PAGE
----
Iran, 117 minutes
And justice for one
Being on a holy mission to rid the world from your perceived scum must pay huge dividends, right? Just ask Donald Trump, Ye, and Nick Fuentes.
In this study, justice Iranian style (based on events two decades ago), it falls on Allah devotee Saeed (nicely coiffed Mehdi Bajestani) to literally squeeze the life out of his fellow citizens who have no way of making a living to feed their families but by selling their withering bodies one night at a time.
Undercover reporter Rahimi (done up with grit by Zar Amir-Ebrahimi) is hot on the trail of this ruthless serial killer, semi aided and abetted by another gumshoe and a lecherous cop.
Not an unknown story in many countries, the film scores most of its points in the inevitable trial when Saeed is cheered on by his countrymen, but might face present-day Iran’s capital punishment. (‘Tis for viewers to discover.)
But the saddest, most prescient scene of all comes from Saeed’s devoted son Ali (Mesbah Taleb, eagerly waiting for his whiskers to bloom), deciding whether or not to follow in his dad’s “hand steps.”
Thank goodness the world is a more civilized place today… JWR
Chile, 94 minutes
Most truth will never come out
Astonishing, but not surprising, that in the same week as more Bill Cosby accusers come forward (following his hardly awaited 2023 tour announcement) and Republican liar-in-training George Santos’ “fibs” continue to mount, that Guzzoni’s masterful chronicle of sex abuse by a sitting senator (tried to put to rights by a diligent priest—stoically done up by Alejandro Goic) is waylaid by his “boss” and the Chilean “legal” system making one and all wonder if justice will ever be done anytime soon in the 21st century,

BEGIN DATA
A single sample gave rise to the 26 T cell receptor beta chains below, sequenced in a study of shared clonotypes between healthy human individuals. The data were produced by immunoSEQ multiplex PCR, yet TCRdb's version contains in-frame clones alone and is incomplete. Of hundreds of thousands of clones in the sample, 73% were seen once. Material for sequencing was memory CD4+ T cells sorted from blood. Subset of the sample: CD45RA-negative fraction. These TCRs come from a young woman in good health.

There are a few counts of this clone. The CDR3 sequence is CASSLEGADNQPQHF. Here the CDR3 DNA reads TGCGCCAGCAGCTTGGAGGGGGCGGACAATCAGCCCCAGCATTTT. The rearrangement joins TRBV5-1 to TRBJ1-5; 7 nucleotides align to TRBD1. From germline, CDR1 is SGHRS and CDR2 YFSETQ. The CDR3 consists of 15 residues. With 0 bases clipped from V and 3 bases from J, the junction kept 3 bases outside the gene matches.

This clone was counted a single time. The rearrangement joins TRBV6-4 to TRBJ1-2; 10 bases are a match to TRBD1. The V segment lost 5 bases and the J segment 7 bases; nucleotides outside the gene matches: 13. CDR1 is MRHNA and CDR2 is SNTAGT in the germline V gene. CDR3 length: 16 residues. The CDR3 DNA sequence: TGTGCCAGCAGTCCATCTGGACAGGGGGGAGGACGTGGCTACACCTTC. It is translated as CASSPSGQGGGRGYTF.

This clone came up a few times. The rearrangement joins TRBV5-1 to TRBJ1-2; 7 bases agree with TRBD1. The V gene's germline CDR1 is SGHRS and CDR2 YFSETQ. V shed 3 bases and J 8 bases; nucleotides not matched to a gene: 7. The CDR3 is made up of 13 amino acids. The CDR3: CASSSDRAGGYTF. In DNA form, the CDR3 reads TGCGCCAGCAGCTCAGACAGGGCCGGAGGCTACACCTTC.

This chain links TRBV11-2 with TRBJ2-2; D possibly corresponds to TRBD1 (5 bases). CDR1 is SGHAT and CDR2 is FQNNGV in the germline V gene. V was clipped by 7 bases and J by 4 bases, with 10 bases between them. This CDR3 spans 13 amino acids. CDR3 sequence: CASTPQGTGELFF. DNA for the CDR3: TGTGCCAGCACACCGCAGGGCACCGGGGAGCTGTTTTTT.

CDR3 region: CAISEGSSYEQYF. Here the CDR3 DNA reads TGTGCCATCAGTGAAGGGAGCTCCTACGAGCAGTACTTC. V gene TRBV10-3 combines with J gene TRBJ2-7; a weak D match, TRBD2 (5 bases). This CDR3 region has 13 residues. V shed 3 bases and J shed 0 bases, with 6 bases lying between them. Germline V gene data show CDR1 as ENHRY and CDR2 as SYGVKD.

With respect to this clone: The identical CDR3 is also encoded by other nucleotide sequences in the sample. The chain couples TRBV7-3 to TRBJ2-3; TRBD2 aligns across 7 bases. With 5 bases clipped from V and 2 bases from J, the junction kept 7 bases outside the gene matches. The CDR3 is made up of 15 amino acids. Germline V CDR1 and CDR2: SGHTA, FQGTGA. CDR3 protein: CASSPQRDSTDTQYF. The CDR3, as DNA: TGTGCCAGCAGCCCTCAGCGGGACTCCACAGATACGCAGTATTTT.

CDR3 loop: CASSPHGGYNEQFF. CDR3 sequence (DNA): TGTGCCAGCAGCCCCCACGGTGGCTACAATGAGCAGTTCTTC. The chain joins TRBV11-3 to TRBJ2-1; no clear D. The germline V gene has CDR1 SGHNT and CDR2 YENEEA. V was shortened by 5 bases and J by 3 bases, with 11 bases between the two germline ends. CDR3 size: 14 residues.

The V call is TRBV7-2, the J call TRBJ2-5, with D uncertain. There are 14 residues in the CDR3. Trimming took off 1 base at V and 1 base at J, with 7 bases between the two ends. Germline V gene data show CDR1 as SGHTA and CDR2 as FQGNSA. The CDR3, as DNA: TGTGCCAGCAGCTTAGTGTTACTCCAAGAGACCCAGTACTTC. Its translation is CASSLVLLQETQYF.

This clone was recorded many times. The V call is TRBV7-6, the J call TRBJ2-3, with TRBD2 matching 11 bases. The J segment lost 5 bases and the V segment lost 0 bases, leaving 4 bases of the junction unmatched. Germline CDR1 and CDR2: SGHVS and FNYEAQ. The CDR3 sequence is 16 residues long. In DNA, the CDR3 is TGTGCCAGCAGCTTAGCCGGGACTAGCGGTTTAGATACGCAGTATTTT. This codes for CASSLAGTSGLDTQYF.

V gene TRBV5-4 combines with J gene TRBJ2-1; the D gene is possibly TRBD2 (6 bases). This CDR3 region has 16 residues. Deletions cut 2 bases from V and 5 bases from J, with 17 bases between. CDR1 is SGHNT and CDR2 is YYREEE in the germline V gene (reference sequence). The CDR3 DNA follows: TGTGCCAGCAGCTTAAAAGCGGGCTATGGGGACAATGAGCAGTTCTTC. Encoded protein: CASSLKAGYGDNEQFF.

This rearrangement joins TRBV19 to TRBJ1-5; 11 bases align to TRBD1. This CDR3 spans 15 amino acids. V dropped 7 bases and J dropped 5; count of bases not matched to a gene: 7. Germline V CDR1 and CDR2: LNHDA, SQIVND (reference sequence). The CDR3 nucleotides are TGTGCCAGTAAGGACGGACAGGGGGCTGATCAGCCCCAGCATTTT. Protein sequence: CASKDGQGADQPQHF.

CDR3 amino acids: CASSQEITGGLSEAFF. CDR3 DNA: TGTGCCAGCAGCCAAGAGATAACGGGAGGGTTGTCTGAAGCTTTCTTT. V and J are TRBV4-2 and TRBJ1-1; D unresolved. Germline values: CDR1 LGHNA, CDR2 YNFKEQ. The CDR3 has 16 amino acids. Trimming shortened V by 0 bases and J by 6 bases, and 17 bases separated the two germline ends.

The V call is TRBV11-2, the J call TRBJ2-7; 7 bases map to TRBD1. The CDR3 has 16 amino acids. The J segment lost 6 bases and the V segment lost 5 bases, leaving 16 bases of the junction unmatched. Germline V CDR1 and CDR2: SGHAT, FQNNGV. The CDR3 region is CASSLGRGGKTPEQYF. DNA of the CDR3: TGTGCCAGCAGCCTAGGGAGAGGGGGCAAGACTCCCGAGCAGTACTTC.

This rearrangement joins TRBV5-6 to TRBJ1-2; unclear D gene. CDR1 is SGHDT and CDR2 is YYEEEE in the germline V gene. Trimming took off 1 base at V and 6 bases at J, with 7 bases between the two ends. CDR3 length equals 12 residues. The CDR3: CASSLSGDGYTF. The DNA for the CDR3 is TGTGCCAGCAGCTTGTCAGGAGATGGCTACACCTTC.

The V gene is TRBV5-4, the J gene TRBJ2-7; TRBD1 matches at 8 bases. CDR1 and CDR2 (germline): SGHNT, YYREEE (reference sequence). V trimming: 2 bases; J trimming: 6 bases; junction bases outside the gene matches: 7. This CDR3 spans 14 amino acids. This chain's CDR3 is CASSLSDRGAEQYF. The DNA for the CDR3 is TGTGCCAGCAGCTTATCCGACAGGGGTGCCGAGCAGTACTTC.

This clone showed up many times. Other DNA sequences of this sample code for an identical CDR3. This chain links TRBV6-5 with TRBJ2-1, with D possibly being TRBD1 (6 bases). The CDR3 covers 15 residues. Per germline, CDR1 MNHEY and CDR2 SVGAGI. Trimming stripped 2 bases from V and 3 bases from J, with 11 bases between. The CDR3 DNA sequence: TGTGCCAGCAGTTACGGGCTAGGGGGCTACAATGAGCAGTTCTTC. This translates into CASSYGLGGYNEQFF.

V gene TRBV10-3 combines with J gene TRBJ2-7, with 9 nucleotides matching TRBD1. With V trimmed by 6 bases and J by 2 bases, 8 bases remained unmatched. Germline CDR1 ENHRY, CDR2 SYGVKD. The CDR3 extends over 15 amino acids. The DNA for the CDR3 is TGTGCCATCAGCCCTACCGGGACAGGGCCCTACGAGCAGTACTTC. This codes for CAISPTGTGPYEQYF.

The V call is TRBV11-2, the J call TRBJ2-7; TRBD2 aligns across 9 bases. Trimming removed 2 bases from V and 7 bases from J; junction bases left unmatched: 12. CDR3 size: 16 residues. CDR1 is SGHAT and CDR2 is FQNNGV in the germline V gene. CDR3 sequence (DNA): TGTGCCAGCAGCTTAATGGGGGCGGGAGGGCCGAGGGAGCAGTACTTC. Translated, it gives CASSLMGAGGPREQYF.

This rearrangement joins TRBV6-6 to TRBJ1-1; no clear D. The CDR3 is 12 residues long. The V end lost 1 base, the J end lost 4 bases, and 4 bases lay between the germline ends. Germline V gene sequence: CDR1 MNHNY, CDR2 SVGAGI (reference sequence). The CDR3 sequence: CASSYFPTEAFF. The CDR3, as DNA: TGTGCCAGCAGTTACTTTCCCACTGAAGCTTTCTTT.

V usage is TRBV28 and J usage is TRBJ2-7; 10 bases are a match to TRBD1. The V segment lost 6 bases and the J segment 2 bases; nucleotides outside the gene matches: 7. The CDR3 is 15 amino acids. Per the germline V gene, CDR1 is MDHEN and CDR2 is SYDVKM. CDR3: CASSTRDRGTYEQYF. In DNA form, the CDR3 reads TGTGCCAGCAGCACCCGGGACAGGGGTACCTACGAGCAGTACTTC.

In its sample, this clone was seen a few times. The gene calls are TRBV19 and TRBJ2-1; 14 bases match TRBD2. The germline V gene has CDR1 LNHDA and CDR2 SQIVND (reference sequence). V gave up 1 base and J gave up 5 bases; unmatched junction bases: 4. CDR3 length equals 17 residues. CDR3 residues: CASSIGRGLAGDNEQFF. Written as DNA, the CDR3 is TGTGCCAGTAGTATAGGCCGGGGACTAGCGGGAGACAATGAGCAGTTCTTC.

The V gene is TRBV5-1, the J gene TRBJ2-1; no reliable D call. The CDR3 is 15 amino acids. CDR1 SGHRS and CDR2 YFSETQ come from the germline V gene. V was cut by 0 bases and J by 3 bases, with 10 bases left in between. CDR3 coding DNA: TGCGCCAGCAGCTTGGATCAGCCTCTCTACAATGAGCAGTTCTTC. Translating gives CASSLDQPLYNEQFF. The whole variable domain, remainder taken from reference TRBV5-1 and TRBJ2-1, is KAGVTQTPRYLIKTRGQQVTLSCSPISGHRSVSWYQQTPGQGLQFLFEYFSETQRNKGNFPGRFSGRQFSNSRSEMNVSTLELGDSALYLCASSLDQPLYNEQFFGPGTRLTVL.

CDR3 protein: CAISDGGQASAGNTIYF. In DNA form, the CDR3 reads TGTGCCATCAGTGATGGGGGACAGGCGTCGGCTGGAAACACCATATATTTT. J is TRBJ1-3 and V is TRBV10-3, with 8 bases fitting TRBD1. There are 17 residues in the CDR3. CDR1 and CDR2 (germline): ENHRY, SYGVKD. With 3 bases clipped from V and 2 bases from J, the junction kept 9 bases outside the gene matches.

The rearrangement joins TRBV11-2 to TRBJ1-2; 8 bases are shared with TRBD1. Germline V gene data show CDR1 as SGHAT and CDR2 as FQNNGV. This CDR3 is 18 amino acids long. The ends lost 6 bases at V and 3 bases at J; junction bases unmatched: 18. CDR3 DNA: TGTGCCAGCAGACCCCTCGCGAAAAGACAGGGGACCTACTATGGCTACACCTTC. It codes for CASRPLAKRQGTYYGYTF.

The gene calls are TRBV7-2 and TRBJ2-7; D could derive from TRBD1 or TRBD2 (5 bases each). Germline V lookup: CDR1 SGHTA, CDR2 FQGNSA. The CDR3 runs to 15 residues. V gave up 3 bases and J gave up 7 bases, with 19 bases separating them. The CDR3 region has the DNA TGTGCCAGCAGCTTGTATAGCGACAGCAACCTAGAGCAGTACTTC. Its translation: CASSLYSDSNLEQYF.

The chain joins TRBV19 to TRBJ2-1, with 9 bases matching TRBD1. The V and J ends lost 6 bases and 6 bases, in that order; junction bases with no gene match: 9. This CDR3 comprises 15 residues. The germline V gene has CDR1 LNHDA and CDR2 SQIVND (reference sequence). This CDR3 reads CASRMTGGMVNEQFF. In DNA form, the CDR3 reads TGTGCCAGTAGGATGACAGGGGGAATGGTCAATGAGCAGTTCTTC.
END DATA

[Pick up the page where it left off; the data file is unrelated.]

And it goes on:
As the victim, Laura López does a most convincing job playing Blanquita, whose courage to speak truth to power most likely will end in a mess for the “weak”.
Do take a look, then imagine immigrants sent from Texas being brought to Kamala Harris’ home on Christmas Eve. JWR
Argentina, 140 minutes
In our present-day era of dictatorial rule in Russia causing horrendous, senseless grief in Ukraine, it is instructive to see a re-enactment of the 1985 Trial of the Juntas in Argentina.
Mitre, along with co-writer Mariano Llinás, vividly tells the tale of two determined lawyers (Ricardo Darín is superb as the Wagner-loving, stoic Julio César Strassera, Peter Lanzani also does fine work providing, literally, reams of evidence required to bring justice to those responsible for countless atrocities during the last dictatorship period: 1976-1983).
Hopefully, a similar fate awaits Putin and his cronies—sooner than later—then Mitre can tell that story with the elements of veracity and grit. JWR